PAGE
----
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Penetration Testing vs. Vulnerability Scanning

I am often amazed at how a vulnerability scan is sold as a penetration test.  On more than one occasion, I have audited a financial institution that has a 300-page “penetration test” report that consists of nothing but a listing of vulnerabilities discovered by some vulnerability scanning tool.   Here’s one first clue: if your penetration test report is longer than 10 pages, you’ve probably got a vulnerability scan.

A vulnerability scan (or even a vulnerability assessment) looks for known vulnerabilities in your systems and reports potential exposures.   A penetration test is designed to actually exploit weaknesses in the architecture of your systems.   Where a vulnerability scan can be automated, a penetration test requires various levels of expertise within your scope of systems.   In short a technician runs a vulnerability scan while a hacker performs a penetration test.

This is not to sell vulnerability scans short.   Vulnerability scanning is a necessary part of maintaining your information security and should be used more often than I am seeing in the field.  For example, every new piece of equipment that is deployed should have a vulnerability scan run against it and another approximately monthly thereafter.   Baseline reports on key equipment should be maintained, and changes in open ports or added services should be investigated.   In this way, a vulnerability scanner can be used as a detective tool to alert an information security program when unauthorized changes have been made to the environment.

Some common and decent vulnerability scanners are:

bullet Nessus
bullet GFI LANGuard
bullet Retina

Now, penetration testing is a little different.   It could be better described as “looking for ways to exploit the normal course of business.”    For example, a company may use a software product that transmits a password for back-end processing.  Or the CEO may transmit his password to his web-based mail, the same password he uses to logon.   Alternatively, an obscure database may have a listing of unique users with passwords that never change and are good on the directory service.   Perhaps the switches themselves can be compromised to send unencrypted data to a workstation, data that has personally identifiable information.    As a penetration tester, I have run into all of these exposures and more, the symptoms of which cannot be detected by a vulnerability scanner. 

The tools used for a penetration test are varied and dynamic, but it is not the tool that performs the test; rather it is actually the tester.    You want to select somebody who has had some breadth and depth of experience in IT and preferably your business.   You will want someone who is a bit of a geek and is willing to think outside the box.   But most importantly, you want someone with an independent streak who will not hesitate to show how and why you were compromised.    In fact, independence is a listed requirement for all regulations that expect regular penetration (as opposed to vulnerability) testing.

The deliverable of a penetration test is the penetration test report.   This report should be short and to the point.  It may have a 100-page appendix listing vulnerabilities that had attempted exploits, but the main body of the report should focus on what data was compromised and how.   A listing of false positives or vulnerabilities that were exploited but resulted in no data loss is extraneous and should be shown in the appendix.   For a penetration test report to be useful, it needs to provide the customer with the actual method of attack and exploit along with the value of the data exploited. If requested, possible solutions can be mentioned.  Leave the long list of possible exposures to the vulnerability scans where they belong.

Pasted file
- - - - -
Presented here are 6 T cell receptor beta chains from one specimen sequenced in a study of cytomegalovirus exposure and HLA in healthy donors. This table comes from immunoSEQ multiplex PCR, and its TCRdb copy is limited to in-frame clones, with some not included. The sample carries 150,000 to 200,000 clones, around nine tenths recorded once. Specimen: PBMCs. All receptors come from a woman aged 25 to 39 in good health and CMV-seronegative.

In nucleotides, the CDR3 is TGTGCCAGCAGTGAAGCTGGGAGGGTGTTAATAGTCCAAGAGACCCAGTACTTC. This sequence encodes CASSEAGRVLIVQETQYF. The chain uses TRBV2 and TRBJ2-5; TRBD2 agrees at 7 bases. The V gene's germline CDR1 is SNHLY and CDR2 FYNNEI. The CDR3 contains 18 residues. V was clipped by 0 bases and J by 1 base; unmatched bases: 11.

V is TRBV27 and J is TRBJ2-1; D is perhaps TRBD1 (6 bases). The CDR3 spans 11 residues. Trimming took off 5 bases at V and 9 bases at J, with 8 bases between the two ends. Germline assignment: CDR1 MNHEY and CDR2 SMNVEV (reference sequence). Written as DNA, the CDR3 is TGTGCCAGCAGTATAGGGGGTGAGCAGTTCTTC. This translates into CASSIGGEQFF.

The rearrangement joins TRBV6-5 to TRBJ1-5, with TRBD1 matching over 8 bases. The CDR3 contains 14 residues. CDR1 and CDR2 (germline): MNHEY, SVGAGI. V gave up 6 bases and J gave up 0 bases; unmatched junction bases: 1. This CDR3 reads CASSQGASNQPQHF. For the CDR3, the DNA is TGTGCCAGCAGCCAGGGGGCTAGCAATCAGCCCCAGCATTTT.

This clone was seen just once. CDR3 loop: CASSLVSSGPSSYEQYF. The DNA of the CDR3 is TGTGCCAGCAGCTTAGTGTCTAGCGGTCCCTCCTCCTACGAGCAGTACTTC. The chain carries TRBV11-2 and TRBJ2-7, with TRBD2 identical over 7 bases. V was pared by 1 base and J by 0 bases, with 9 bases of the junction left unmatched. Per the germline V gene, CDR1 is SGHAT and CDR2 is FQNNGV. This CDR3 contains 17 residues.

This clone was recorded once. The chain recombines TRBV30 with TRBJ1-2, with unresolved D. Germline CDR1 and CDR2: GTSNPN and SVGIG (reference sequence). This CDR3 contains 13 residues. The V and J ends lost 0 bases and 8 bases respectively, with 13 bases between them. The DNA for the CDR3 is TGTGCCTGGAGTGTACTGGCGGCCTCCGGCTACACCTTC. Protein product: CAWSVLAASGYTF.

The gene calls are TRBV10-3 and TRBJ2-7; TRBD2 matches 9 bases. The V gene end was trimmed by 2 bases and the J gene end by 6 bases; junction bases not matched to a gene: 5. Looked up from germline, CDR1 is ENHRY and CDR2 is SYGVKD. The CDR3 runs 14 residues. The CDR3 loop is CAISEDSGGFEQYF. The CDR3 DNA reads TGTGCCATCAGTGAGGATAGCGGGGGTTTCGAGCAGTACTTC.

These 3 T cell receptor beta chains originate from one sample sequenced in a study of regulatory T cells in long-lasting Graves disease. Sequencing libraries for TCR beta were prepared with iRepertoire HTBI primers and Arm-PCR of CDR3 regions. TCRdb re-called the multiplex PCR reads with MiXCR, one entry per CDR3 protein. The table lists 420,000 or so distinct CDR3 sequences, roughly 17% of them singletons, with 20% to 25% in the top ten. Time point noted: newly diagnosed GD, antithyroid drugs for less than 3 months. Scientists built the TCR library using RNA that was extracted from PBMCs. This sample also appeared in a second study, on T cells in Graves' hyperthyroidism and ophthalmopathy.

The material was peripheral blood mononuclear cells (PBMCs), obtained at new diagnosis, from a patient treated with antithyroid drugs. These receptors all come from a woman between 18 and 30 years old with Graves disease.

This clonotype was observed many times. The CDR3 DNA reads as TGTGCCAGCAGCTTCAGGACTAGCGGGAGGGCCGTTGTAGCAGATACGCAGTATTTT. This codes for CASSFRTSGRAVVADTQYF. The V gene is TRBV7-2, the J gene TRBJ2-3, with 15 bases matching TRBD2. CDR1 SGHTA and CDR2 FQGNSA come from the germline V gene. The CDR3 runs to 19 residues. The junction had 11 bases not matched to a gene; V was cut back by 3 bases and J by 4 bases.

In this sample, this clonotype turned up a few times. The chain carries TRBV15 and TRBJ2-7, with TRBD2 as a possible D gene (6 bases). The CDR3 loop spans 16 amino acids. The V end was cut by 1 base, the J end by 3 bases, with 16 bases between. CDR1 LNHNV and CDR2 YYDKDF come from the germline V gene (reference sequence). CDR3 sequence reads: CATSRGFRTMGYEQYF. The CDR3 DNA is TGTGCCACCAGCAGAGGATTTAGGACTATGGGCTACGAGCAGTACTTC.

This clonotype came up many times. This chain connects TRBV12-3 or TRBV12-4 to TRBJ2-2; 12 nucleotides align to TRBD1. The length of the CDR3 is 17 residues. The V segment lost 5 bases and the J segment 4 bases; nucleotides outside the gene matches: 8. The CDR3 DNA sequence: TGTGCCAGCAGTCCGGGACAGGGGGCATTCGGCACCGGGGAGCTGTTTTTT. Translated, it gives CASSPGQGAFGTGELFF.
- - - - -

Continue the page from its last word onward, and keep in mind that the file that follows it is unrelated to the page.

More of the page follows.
Here is a table help understand the difference between Vulnerability Scan & Penetration Test: 

 

Vulnerability Scan

Penetration Test

How often to run

Continuously, especially after new equipment is loaded

Once a year

Reports

Comprehensive baseline of what vulnerabilities exist and changes from the last report

Short and to the point, identifies what data was actually compromised

Metrics

Lists known software vulnerabilities that may be exploited

Discovers unknown and exploitable exposures to normal business processes

Performed by

In house staff, increases expertise and knowledge of normal security profile.

Independent outside service

Required in regulations

FFIEC; GLBA; PCI DSS

FFIEC; GLBA; PCI DSS

Expense

Low to moderate: about $1200 / yr + staff time

High: about $10,000 per year outside consultancy

Value

Detective control, used to detect when equipment is compromised.

Preventative control used to reduce exposures


Ideally, you will want to run a penetration test once a year.   Vulnerability scans should be run continuously.   Vulnerability scans should be run by your own staff, so that they can build up a baseline of what is normal for your information security program.   Penetration tests should be run by an outside consultancy so that the benefit of independence and “outside eyes” can be garnered.   Together penetration testing and vulnerability scanning are powerful tools used to monitor and improve information security programs.

By John Barchie, Senior Information Security Governance Fellow

John Barchie Biography

John Kenneth Barchie, CISM, CISSP, CNE, MCSE is an Information Technology and Information Security Expert with over 15 years in the high-tech and financial industries. John has been engaged to manage, audit, review and improve over 200 information technology departments and to charter corporate security functions.

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